How striking is the ship-bell at sea, which measures the time of the sailor, when, wrapt in slumber, and in the midst of pleasant dreams, he is summoned to enter upon his watch. How often, too, has the fearful alarum-bell sounded at midnight, and proved to be but the knell of happy hearts; or summoned many brave mariners to their ocean-grave.

And there is the light-house bell, which sends forth its shrill voice of warning, when the wind and waves are high. Look out through the thick darkness, and behold that ship! How she trembles in the trough of the sea ! She has heard the signal of danger, and now changes her course. The wind fills her sails, and nobly she meets and conquers the angry billows. A little while, and the dangerous reef is far behind her. Free as a mountain-bird, she pursues her

way over the waste of waters.'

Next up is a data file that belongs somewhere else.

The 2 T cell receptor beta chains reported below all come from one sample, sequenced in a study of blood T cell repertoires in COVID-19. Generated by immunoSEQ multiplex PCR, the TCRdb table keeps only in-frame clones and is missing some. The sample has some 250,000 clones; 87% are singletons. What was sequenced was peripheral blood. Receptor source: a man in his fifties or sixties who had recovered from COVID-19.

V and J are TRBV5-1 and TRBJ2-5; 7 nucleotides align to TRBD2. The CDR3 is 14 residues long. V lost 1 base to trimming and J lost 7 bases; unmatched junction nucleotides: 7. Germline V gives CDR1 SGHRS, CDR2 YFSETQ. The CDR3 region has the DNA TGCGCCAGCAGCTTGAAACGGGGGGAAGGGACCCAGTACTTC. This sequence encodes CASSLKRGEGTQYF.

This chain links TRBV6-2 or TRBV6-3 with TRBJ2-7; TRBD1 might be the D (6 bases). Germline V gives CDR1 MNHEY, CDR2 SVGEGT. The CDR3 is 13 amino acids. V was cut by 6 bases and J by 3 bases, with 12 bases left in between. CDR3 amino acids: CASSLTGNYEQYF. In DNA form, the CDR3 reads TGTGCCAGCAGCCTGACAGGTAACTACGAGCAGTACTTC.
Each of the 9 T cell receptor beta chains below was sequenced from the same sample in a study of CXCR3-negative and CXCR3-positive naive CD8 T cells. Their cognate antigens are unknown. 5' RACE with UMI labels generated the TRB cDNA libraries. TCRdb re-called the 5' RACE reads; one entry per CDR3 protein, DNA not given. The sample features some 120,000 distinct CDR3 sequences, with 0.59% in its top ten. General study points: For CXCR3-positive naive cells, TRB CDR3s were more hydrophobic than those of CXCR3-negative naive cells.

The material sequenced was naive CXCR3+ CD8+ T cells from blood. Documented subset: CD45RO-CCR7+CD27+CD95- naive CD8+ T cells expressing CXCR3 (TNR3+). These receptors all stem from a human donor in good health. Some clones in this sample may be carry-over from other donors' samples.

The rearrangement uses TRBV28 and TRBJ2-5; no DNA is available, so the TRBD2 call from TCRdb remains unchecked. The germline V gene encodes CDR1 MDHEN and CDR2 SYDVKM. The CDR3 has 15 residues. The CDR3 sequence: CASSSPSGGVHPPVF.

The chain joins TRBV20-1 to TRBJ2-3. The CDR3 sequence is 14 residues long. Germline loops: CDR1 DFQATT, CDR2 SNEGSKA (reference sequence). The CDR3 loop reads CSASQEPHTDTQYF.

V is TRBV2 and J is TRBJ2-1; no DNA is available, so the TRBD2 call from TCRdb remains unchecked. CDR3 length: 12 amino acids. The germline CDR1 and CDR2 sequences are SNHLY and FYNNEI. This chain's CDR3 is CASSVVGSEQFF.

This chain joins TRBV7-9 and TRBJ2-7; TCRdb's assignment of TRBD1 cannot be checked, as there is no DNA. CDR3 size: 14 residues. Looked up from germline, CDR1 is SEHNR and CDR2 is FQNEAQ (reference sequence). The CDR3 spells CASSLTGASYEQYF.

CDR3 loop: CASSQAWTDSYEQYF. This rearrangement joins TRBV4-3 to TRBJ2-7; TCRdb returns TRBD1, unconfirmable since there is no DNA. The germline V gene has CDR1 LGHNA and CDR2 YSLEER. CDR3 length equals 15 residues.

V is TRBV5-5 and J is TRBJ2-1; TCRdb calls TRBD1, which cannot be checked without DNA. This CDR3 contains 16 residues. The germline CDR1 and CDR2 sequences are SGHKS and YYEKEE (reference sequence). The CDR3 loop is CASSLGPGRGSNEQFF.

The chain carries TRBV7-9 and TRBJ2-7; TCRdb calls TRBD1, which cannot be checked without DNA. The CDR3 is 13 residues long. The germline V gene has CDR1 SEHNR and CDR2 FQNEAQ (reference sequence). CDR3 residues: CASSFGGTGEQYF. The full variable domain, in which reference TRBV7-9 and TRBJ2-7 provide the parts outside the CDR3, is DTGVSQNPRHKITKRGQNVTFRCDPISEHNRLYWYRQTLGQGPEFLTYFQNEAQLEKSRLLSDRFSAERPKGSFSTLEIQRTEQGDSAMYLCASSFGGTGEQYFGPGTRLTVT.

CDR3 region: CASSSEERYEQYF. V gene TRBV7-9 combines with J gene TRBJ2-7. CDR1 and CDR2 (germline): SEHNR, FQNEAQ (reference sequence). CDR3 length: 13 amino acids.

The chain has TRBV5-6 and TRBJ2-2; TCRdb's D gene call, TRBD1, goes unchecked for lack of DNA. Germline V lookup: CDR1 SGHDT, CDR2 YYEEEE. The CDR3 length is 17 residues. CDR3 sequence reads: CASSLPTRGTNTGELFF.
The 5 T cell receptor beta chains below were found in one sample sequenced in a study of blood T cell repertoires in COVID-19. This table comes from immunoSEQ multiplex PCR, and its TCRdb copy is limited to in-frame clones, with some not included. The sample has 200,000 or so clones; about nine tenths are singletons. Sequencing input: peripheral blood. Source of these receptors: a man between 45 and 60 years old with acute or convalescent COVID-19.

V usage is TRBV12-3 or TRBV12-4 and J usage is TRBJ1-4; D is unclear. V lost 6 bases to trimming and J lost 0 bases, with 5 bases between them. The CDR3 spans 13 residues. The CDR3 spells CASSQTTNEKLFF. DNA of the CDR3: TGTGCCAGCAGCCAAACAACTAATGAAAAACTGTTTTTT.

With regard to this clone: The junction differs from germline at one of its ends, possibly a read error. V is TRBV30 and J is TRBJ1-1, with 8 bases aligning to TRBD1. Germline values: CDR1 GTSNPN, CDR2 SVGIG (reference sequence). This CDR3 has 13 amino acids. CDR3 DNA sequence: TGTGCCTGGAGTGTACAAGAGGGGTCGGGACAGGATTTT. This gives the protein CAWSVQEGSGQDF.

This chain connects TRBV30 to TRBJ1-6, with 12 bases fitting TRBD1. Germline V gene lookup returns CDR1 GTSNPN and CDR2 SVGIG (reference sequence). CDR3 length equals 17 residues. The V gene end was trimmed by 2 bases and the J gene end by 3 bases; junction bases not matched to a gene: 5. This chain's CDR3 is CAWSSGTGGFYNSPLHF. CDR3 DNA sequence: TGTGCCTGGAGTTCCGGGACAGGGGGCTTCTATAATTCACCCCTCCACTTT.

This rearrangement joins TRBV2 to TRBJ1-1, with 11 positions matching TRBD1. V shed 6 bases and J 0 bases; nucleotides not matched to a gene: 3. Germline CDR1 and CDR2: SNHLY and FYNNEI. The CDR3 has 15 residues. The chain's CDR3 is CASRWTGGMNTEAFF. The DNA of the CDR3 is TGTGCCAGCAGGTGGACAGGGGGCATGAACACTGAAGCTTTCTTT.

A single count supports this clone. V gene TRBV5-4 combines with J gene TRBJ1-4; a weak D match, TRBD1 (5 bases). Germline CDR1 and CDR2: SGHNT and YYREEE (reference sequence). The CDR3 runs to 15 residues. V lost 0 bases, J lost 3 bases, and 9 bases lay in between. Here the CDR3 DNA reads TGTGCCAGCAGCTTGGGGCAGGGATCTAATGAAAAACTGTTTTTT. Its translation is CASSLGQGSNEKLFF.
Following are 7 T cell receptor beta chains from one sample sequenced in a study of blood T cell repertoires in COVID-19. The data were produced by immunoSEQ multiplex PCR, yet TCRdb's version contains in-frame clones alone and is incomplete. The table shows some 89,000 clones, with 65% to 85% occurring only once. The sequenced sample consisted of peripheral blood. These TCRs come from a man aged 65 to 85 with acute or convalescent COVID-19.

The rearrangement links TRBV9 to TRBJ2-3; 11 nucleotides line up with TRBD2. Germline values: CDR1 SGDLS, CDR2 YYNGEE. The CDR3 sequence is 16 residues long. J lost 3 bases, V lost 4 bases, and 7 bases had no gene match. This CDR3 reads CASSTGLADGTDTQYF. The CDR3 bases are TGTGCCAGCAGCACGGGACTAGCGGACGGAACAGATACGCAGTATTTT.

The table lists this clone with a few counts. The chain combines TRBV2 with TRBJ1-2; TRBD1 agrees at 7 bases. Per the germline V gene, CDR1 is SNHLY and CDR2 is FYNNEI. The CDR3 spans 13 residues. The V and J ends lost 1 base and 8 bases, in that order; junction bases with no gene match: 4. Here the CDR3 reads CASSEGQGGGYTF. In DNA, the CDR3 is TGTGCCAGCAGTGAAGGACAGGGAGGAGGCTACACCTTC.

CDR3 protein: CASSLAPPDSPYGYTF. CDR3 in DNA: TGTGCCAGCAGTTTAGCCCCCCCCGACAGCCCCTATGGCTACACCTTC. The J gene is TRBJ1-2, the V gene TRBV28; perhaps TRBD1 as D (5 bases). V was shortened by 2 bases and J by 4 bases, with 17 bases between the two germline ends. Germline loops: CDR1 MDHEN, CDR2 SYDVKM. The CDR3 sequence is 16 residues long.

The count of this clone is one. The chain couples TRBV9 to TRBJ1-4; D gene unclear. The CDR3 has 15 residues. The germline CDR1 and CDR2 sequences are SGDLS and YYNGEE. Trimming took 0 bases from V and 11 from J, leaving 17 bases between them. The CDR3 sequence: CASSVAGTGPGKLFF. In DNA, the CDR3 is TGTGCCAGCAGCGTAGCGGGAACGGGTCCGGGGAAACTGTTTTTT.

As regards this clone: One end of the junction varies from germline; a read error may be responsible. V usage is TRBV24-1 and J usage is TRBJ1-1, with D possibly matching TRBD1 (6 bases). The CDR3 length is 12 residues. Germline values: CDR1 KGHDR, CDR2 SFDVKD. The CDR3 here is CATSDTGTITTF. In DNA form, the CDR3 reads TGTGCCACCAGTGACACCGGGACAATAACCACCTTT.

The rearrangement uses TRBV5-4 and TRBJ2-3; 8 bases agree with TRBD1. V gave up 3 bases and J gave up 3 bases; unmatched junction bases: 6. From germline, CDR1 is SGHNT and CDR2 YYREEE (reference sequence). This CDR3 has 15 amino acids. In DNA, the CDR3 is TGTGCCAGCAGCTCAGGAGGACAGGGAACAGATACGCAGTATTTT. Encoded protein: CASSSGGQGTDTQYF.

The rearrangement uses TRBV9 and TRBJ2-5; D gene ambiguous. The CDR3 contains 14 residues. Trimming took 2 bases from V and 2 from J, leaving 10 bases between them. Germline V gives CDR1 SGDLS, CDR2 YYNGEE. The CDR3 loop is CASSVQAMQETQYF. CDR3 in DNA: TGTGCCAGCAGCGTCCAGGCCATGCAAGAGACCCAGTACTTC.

Take a more peaceful scene. Enter yonder village, reposing in beauty on the distant plain. It has but one church, yet in that church there is a bell. The inhabitants are familiar with its tones, for it has for many years called them to the house of prayer. At an early hour, every day, its musical voice is heard ; and methinks, if it could be interpreted, its language would be : Arise! arise ! ye morning slumberers, and improve your time; for your hours are passing speedily away.'

But hark! the bell sounds out once more. Slowly and solemnly! It is a funeral. They are bearing to her tomb one who was young, beautiful, and good. Beside that murmuring rivulet they have made VOL. XV.